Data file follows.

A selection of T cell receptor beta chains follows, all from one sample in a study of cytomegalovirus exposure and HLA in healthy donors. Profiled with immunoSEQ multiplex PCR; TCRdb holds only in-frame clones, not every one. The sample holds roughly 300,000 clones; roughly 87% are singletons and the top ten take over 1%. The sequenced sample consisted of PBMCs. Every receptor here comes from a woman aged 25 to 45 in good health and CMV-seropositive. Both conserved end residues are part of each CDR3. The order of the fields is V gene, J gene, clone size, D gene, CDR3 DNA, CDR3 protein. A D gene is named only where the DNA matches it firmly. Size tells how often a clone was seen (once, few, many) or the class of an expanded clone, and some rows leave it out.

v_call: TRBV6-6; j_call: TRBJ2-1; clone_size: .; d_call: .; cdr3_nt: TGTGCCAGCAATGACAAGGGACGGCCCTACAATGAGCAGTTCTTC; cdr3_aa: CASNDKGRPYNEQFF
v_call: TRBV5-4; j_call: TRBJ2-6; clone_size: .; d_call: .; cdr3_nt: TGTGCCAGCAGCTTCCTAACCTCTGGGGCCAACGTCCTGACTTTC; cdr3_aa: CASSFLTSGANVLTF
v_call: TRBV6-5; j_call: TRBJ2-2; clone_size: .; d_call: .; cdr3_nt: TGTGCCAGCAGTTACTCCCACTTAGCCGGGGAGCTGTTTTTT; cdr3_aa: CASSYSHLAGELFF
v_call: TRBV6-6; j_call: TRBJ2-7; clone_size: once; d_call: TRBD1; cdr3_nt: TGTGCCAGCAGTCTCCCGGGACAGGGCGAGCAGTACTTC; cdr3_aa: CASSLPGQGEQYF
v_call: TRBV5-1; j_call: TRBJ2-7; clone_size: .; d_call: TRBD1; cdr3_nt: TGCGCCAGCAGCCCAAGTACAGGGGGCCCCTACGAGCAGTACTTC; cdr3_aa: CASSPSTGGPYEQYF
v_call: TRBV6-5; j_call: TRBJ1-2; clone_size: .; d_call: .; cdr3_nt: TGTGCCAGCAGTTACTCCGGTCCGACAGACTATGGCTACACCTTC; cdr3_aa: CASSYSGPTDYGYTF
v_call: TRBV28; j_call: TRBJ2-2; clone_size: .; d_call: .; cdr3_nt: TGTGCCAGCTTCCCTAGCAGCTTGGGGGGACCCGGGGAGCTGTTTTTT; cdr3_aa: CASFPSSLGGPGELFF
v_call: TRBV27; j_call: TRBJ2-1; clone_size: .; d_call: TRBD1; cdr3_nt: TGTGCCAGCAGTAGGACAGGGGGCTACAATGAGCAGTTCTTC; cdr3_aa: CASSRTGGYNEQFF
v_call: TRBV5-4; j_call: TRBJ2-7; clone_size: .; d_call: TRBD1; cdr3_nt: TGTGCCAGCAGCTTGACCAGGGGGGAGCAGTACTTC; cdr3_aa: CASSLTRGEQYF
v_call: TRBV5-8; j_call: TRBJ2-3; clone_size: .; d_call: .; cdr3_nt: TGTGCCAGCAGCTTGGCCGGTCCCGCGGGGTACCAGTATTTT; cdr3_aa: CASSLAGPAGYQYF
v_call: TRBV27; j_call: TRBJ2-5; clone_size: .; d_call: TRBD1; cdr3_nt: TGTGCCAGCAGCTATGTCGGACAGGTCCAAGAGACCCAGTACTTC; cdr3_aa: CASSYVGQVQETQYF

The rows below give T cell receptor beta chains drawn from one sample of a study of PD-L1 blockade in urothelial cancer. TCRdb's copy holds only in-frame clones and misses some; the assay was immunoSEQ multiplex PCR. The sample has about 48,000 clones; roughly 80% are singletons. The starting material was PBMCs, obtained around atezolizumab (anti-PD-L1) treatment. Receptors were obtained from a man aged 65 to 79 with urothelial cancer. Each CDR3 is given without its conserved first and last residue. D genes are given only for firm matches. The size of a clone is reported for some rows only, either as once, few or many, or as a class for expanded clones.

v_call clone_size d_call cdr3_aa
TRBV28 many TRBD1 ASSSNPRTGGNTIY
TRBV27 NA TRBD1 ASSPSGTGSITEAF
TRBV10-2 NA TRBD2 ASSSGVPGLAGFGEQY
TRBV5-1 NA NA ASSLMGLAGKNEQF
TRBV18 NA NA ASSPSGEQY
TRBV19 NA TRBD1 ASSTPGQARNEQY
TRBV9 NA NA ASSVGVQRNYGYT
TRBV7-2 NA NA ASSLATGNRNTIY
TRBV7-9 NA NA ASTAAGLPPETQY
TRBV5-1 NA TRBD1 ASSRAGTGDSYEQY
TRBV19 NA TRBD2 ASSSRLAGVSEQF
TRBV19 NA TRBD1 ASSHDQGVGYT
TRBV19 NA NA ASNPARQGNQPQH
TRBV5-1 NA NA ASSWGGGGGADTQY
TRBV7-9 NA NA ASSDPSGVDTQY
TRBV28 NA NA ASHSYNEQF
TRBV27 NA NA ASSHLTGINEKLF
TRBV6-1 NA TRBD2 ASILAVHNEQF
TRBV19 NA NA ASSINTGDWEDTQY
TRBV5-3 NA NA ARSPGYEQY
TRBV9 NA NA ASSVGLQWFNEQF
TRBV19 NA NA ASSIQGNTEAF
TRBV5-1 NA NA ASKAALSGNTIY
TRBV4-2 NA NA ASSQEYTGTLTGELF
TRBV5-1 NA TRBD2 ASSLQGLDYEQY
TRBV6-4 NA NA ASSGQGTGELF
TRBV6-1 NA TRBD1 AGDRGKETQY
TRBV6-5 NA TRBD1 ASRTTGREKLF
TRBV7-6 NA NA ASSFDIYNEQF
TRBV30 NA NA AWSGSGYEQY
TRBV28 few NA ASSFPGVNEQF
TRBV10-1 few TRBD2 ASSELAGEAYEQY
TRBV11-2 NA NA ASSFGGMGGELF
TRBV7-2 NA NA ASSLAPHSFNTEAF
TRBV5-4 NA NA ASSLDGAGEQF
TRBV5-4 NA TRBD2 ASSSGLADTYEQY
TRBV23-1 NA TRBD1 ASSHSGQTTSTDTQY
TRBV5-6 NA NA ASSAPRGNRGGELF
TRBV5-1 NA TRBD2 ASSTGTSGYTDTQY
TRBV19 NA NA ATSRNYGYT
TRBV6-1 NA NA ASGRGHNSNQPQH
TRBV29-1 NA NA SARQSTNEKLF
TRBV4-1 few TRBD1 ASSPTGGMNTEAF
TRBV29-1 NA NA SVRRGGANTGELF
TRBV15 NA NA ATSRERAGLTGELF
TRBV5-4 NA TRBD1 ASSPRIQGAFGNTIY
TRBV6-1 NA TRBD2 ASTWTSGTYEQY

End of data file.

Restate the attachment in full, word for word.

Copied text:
A selection of T cell receptor beta chains follows, all from one sample in a study of cytomegalovirus exposure and HLA in healthy donors. Profiled with immunoSEQ multiplex PCR; TCRdb holds only in-frame clones, not every one. The sample holds roughly 300,000 clones; roughly 87% are singletons and the top ten take over 1%. The sequenced sample consisted of PBMCs. Every receptor here comes from a woman aged 25 to 45 in good health and CMV-seropositive. Both conserved end residues are part of each CDR3. The order of the fields is V gene, J gene, clone size, D gene, CDR3 DNA, CDR3 protein. A D gene is named only where the DNA matches it firmly. Size tells how often a clone was seen (once, few, many) or the class of an expanded clone, and some rows leave it out.

v_call: TRBV6-6; j_call: TRBJ2-1; clone_size: .; d_call: .; cdr3_nt: TGTGCCAGCAATGACAAGGGACGGCCCTACAATGAGCAGTTCTTC; cdr3_aa: CASNDKGRPYNEQFF
v_call: TRBV5-4; j_call: TRBJ2-6; clone_size: .; d_call: .; cdr3_nt: TGTGCCAGCAGCTTCCTAACCTCTGGGGCCAACGTCCTGACTTTC; cdr3_aa: CASSFLTSGANVLTF
v_call: TRBV6-5; j_call: TRBJ2-2; clone_size: .; d_call: .; cdr3_nt: TGTGCCAGCAGTTACTCCCACTTAGCCGGGGAGCTGTTTTTT; cdr3_aa: CASSYSHLAGELFF
v_call: TRBV6-6; j_call: TRBJ2-7; clone_size: once; d_call: TRBD1; cdr3_nt: TGTGCCAGCAGTCTCCCGGGACAGGGCGAGCAGTACTTC; cdr3_aa: CASSLPGQGEQYF
v_call: TRBV5-1; j_call: TRBJ2-7; clone_size: .; d_call: TRBD1; cdr3_nt: TGCGCCAGCAGCCCAAGTACAGGGGGCCCCTACGAGCAGTACTTC; cdr3_aa: CASSPSTGGPYEQYF
v_call: TRBV6-5; j_call: TRBJ1-2; clone_size: .; d_call: .; cdr3_nt: TGTGCCAGCAGTTACTCCGGTCCGACAGACTATGGCTACACCTTC; cdr3_aa: CASSYSGPTDYGYTF
v_call: TRBV28; j_call: TRBJ2-2; clone_size: .; d_call: .; cdr3_nt: TGTGCCAGCTTCCCTAGCAGCTTGGGGGGACCCGGGGAGCTGTTTTTT; cdr3_aa: CASFPSSLGGPGELFF
v_call: TRBV27; j_call: TRBJ2-1; clone_size: .; d_call: TRBD1; cdr3_nt: TGTGCCAGCAGTAGGACAGGGGGCTACAATGAGCAGTTCTTC; cdr3_aa: CASSRTGGYNEQFF
v_call: TRBV5-4; j_call: TRBJ2-7; clone_size: .; d_call: TRBD1; cdr3_nt: TGTGCCAGCAGCTTGACCAGGGGGGAGCAGTACTTC; cdr3_aa: CASSLTRGEQYF
v_call: TRBV5-8; j_call: TRBJ2-3; clone_size: .; d_call: .; cdr3_nt: TGTGCCAGCAGCTTGGCCGGTCCCGCGGGGTACCAGTATTTT; cdr3_aa: CASSLAGPAGYQYF
v_call: TRBV27; j_call: TRBJ2-5; clone_size: .; d_call: TRBD1; cdr3_nt: TGTGCCAGCAGCTATGTCGGACAGGTCCAAGAGACCCAGTACTTC; cdr3_aa: CASSYVGQVQETQYF

The rows below give T cell receptor beta chains drawn from one sample of a study of PD-L1 blockade in urothelial cancer. TCRdb's copy holds only in-frame clones and misses some; the assay was immunoSEQ multiplex PCR. The sample has about 48,000 clones; roughly 80% are singletons. The starting material was PBMCs, obtained around atezolizumab (anti-PD-L1) treatment. Receptors were obtained from a man aged 65 to 79 with urothelial cancer. Each CDR3 is given without its conserved first and last residue. D genes are given only for firm matches. The size of a clone is reported for some rows only, either as once, few or many, or as a class for expanded clones.

v_call clone_size d_call cdr3_aa
TRBV28 many TRBD1 ASSSNPRTGGNTIY
TRBV27 NA TRBD1 ASSPSGTGSITEAF
TRBV10-2 NA TRBD2 ASSSGVPGLAGFGEQY
TRBV5-1 NA NA ASSLMGLAGKNEQF
TRBV18 NA NA ASSPSGEQY
TRBV19 NA TRBD1 ASSTPGQARNEQY
TRBV9 NA NA ASSVGVQRNYGYT
TRBV7-2 NA NA ASSLATGNRNTIY
TRBV7-9 NA NA ASTAAGLPPETQY
TRBV5-1 NA TRBD1 ASSRAGTGDSYEQY
TRBV19 NA TRBD2 ASSSRLAGVSEQF
TRBV19 NA TRBD1 ASSHDQGVGYT
TRBV19 NA NA ASNPARQGNQPQH
TRBV5-1 NA NA ASSWGGGGGADTQY
TRBV7-9 NA NA ASSDPSGVDTQY
TRBV28 NA NA ASHSYNEQF
TRBV27 NA NA ASSHLTGINEKLF
TRBV6-1 NA TRBD2 ASILAVHNEQF
TRBV19 NA NA ASSINTGDWEDTQY
TRBV5-3 NA NA ARSPGYEQY
TRBV9 NA NA ASSVGLQWFNEQF
TRBV19 NA NA ASSIQGNTEAF
TRBV5-1 NA NA ASKAALSGNTIY
TRBV4-2 NA NA ASSQEYTGTLTGELF
TRBV5-1 NA TRBD2 ASSLQGLDYEQY
TRBV6-4 NA NA ASSGQGTGELF
TRBV6-1 NA TRBD1 AGDRGKETQY
TRBV6-5 NA TRBD1 ASRTTGREKLF
TRBV7-6 NA NA ASSFDIYNEQF
TRBV30 NA NA AWSGSGYEQY
TRBV28 few NA ASSFPGVNEQF
TRBV10-1 few TRBD2 ASSELAGEAYEQY
TRBV11-2 NA NA ASSFGGMGGELF
TRBV7-2 NA NA ASSLAPHSFNTEAF
TRBV5-4 NA NA ASSLDGAGEQF
TRBV5-4 NA TRBD2 ASSSGLADTYEQY
TRBV23-1 NA TRBD1 ASSHSGQTTSTDTQY
TRBV5-6 NA NA ASSAPRGNRGGELF
TRBV5-1 NA TRBD2 ASSTGTSGYTDTQY
TRBV19 NA NA ATSRNYGYT
TRBV6-1 NA NA ASGRGHNSNQPQH
TRBV29-1 NA NA SARQSTNEKLF
TRBV4-1 few TRBD1 ASSPTGGMNTEAF
TRBV29-1 NA NA SVRRGGANTGELF
TRBV15 NA NA ATSRERAGLTGELF
TRBV5-4 NA TRBD1 ASSPRIQGAFGNTIY
TRBV6-1 NA TRBD2 ASTWTSGTYEQY